How do housing density and design influence our health and wellbeing?
The Metro Vancouver region is experiencing an urgent housing and affordability crisis. In November 2023, the Province of British Columbia announced several new pieces of legislation to help tackle this crisis: These include legalizing three to six units per lot, province-wide, and designating areas within 400 to 800 metres of rapid transit stations as “transit-oriented development” areas. In these zones, cities will be required to allow taller residential buildings and eliminate parking minimums.
Density can bring many benefits: a greater tax base for municipalities; more people living close to transit, shops, and services; and reduced emissions from sharing walls. But it is not enough to just build more housing. We can and must create homes and communities that connect people.
How we grow matters.
Housing is not the only crisis our communities are grappling with. Study after study has documented our loneliness and social isolation. And each year, our communities face an increasing number of extreme weather events. As our cities continue to grow, we need data to help municipalities, developers, architects, and residents understand how denser housing forms can support—rather than hinder—wellbeing.
To answer this question, we conducted a research study and survey of nearly 2,000 residents living in all types of housing across 15 different municipalities. We analyzed the results to identify how the density, size, and design of housing in the Lower Mainland impact individual and community wellbeing, to help inform policy and planning decisions around housing density and design.
This research was commissioned and funded by Vancouver Coastal Health.
Overall, we found no evidence that density—the number of people living in an area—corresponds with lower health, happiness, or social connection. In our survey, there were no significant differences in wellbeing between people living in single detached homes, duplexes, townhouses, laneway houses, and apartment buildings. However, basement suites and units smaller than 300 square feet were associated with lower health and happiness, even when controlling for income. Our results suggest that, to achieve positive outcomes, density needs to be combined with best-practice design. For example, we found that access to shared amenity spaces in apartment buildings is linked with stronger social ties among residents, and that access to park space is linked with greater neighbourhood trust. Amenity-rich, affordable, dense urban environments with rapid transit can support a high quality of life for residents in the Lower Mainland—particularly when designed intentionally to support wellbeing.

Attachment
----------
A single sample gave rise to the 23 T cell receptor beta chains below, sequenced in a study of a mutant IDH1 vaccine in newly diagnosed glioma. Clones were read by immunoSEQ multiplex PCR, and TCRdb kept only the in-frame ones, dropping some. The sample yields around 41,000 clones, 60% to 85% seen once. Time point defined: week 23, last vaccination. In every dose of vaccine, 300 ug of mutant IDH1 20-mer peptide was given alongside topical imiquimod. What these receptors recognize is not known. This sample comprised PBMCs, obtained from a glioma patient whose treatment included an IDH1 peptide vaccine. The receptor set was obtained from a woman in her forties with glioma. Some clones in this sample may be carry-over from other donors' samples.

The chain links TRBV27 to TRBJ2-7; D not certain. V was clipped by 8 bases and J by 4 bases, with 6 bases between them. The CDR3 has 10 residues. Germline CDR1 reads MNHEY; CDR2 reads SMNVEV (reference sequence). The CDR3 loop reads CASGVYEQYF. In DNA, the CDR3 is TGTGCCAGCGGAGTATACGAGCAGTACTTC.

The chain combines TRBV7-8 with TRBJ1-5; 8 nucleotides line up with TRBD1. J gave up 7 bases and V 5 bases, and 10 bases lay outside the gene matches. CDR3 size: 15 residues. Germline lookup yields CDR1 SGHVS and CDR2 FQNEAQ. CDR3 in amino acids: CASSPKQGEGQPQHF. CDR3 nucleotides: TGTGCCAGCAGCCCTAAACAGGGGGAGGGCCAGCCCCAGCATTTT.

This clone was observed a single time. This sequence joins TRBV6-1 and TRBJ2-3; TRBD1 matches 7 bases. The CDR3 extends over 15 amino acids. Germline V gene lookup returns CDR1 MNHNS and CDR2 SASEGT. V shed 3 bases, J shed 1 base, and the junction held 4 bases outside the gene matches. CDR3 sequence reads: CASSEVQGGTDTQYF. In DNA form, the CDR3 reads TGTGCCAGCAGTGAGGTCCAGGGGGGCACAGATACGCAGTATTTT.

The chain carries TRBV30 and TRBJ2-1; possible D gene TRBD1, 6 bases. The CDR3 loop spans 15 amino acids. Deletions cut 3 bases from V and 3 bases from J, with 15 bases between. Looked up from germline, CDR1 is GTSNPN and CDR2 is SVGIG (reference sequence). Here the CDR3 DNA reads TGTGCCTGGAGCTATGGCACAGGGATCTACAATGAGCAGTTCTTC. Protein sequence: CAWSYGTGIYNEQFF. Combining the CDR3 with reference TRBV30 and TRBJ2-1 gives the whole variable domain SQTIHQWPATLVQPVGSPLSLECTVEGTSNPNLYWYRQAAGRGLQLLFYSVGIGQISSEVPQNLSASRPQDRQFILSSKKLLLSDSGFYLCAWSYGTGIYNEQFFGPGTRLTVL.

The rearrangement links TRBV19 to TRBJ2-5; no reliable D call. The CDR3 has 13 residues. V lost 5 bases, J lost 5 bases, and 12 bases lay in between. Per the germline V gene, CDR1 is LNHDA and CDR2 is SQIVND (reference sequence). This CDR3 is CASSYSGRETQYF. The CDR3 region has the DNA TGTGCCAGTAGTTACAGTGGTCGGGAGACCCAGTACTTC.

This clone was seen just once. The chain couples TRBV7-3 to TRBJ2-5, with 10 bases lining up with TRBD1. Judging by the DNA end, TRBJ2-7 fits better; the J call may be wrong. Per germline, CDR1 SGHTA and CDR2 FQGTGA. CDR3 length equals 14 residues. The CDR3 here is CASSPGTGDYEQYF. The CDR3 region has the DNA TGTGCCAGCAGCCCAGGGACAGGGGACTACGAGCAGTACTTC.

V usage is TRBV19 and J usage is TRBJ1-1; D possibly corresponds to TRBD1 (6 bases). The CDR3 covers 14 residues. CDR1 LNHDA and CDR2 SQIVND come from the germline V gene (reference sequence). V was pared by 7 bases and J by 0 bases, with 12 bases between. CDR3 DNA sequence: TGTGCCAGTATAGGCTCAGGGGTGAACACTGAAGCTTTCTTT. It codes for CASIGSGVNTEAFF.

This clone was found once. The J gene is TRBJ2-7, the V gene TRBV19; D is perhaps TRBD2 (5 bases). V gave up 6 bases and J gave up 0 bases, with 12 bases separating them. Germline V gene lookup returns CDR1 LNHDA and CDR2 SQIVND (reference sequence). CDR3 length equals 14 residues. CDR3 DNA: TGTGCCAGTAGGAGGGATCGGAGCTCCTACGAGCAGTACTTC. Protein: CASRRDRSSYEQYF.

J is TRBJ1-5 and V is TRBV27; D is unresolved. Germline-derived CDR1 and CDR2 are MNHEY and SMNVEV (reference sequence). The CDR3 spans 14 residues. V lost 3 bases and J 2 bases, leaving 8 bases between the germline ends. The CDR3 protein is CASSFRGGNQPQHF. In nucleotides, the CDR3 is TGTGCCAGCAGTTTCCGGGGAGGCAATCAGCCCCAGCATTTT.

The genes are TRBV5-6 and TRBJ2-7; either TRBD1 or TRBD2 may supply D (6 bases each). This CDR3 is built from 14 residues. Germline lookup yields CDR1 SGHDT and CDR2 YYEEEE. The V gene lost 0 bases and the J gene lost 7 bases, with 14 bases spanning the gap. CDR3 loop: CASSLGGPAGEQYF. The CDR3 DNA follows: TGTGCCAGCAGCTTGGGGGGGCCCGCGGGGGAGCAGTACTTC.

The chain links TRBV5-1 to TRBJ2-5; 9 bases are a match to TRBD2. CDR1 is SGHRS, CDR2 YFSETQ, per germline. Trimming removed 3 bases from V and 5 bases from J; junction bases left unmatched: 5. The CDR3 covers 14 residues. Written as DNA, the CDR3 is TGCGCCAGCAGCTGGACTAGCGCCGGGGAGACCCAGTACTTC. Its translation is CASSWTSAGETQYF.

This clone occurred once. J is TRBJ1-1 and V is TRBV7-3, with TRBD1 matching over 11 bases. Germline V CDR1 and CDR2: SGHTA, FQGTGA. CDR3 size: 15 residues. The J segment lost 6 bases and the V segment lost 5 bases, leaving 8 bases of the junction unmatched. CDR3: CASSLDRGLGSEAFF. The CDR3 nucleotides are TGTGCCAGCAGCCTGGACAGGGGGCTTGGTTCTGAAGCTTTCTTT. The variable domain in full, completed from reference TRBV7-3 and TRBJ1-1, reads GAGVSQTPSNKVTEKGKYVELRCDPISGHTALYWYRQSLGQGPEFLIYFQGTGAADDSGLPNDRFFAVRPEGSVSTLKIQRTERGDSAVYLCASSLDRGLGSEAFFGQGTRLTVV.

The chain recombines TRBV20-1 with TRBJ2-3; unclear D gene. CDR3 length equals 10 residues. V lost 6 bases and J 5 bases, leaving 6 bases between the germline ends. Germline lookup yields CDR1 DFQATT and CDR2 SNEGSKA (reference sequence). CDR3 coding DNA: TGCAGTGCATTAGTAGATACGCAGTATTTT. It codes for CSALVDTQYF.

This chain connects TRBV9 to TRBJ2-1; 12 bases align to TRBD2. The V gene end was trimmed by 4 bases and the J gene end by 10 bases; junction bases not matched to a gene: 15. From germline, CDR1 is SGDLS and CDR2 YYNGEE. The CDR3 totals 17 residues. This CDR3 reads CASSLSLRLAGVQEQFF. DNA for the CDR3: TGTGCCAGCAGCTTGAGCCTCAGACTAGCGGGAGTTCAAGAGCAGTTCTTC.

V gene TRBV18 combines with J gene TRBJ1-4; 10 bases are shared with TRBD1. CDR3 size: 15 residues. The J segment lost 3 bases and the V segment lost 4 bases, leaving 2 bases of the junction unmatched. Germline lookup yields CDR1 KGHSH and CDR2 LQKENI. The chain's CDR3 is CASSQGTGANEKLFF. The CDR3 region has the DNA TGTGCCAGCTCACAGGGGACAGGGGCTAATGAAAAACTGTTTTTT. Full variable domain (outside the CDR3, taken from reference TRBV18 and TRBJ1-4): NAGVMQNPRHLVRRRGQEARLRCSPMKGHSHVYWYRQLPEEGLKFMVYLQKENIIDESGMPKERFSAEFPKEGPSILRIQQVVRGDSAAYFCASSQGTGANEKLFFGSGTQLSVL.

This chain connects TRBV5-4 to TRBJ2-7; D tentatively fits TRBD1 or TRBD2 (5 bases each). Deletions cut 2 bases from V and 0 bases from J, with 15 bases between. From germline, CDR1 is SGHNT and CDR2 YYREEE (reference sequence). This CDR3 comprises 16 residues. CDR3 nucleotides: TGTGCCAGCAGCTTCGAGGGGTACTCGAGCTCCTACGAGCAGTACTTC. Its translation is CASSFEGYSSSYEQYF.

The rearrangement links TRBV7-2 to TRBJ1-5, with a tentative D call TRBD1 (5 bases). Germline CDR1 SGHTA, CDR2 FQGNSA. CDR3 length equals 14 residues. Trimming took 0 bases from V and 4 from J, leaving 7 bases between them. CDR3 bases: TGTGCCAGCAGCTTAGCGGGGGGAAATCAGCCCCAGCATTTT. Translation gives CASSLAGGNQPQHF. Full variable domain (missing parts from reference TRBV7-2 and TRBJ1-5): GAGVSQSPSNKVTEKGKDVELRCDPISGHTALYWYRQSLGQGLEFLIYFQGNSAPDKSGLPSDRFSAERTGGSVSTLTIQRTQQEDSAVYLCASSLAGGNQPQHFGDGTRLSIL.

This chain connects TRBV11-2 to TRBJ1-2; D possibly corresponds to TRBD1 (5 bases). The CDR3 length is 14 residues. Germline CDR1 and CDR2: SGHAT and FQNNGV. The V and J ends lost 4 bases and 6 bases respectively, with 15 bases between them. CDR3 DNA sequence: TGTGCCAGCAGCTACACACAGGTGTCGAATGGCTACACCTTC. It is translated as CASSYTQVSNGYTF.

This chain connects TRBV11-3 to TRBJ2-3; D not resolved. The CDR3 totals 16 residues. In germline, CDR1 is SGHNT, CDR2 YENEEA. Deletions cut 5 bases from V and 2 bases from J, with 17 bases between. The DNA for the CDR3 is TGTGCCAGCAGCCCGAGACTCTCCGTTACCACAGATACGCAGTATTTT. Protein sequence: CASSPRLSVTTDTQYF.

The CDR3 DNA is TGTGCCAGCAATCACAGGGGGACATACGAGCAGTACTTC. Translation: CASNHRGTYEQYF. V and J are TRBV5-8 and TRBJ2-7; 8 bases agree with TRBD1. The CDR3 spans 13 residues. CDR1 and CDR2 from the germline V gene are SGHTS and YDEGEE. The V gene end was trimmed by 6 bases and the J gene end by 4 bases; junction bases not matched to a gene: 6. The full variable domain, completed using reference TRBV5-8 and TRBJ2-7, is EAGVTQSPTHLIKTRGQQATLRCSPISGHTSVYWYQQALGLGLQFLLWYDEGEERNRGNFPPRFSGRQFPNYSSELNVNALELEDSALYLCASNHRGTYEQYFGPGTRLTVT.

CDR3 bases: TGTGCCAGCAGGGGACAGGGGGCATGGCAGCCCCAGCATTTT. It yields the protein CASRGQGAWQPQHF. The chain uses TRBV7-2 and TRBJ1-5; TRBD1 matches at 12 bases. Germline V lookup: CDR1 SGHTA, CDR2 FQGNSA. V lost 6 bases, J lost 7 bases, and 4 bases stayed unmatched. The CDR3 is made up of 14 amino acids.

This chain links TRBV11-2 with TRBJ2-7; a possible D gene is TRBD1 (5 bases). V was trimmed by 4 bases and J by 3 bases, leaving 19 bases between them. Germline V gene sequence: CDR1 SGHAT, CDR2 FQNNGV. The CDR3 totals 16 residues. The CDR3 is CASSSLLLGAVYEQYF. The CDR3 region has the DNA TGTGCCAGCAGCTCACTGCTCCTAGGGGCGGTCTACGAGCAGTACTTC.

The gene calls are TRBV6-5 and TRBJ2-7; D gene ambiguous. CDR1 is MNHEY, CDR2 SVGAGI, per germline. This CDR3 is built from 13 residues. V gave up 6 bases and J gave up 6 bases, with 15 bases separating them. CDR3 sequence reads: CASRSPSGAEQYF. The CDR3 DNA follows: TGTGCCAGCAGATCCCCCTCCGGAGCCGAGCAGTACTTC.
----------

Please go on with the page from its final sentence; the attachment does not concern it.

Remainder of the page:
Read the full report to learn more, or keep scrolling for a list of our key findings:
Key findings around neighbourhood density and wellbeing: Density, in and of itself, is not linked to higher or lower wellbeing.
- High-density areas are not correlated with lower or higher wellbeing than low-density areas.
- Lower commute times are positively linked to mental health, happiness, and social wellbeing.
- The top aspects that influence people’s decisions to live in their neighbourhood are proximity to transit, affordability, nearby shops and restaurants, and outdoor spaces.
- The top aspects that people feel are missing from their neighbourhoods are affordability, proximity to family and friends, and a sense of community.
- People who have lived for longer in their home report greater social connections.
- People with a higher sense of belonging and trust in their neighbourhood were more likely to report higher social connections, health, and happiness.
- People living near to a greater amount of park space reported a greater sense of social trust.
Key findings around housing design and unit sizes: Multi-unit housing design and quality matter more than density for social connection and wellbeing. Very small unit sizes are linked with challenges for wellbeing.
- Denser housing forms (duplexes, townhouses, laneway houses and apartment buildings—regardless of height) are no worse for wellbeing than living in a single detached home. Differences in residents’ wellbeing are more likely to be explained by income and ownership status.
- However, basement suites are associated with fewer social connections for residents, even when controlling for income.
- Those with higher housing costs (i.e. renters or people with mortgages, compared to owners without mortgages) reported lower wellbeing and fewer social connections.
- Access to amenities in multi-unit housing is positively associated with having social connections with friends, family, and neighbours.
- Renters and some multi-unit housing residents are more likely to be dissatisfied with their housing quality and condition than homeowners.
- Unit sizes of under 300 square feet are linked with lower happiness, physical, and mental health—even when controlling for income and other factors. Residents in these units were also more likely to report lower household incomes, and more likely to report having a disability.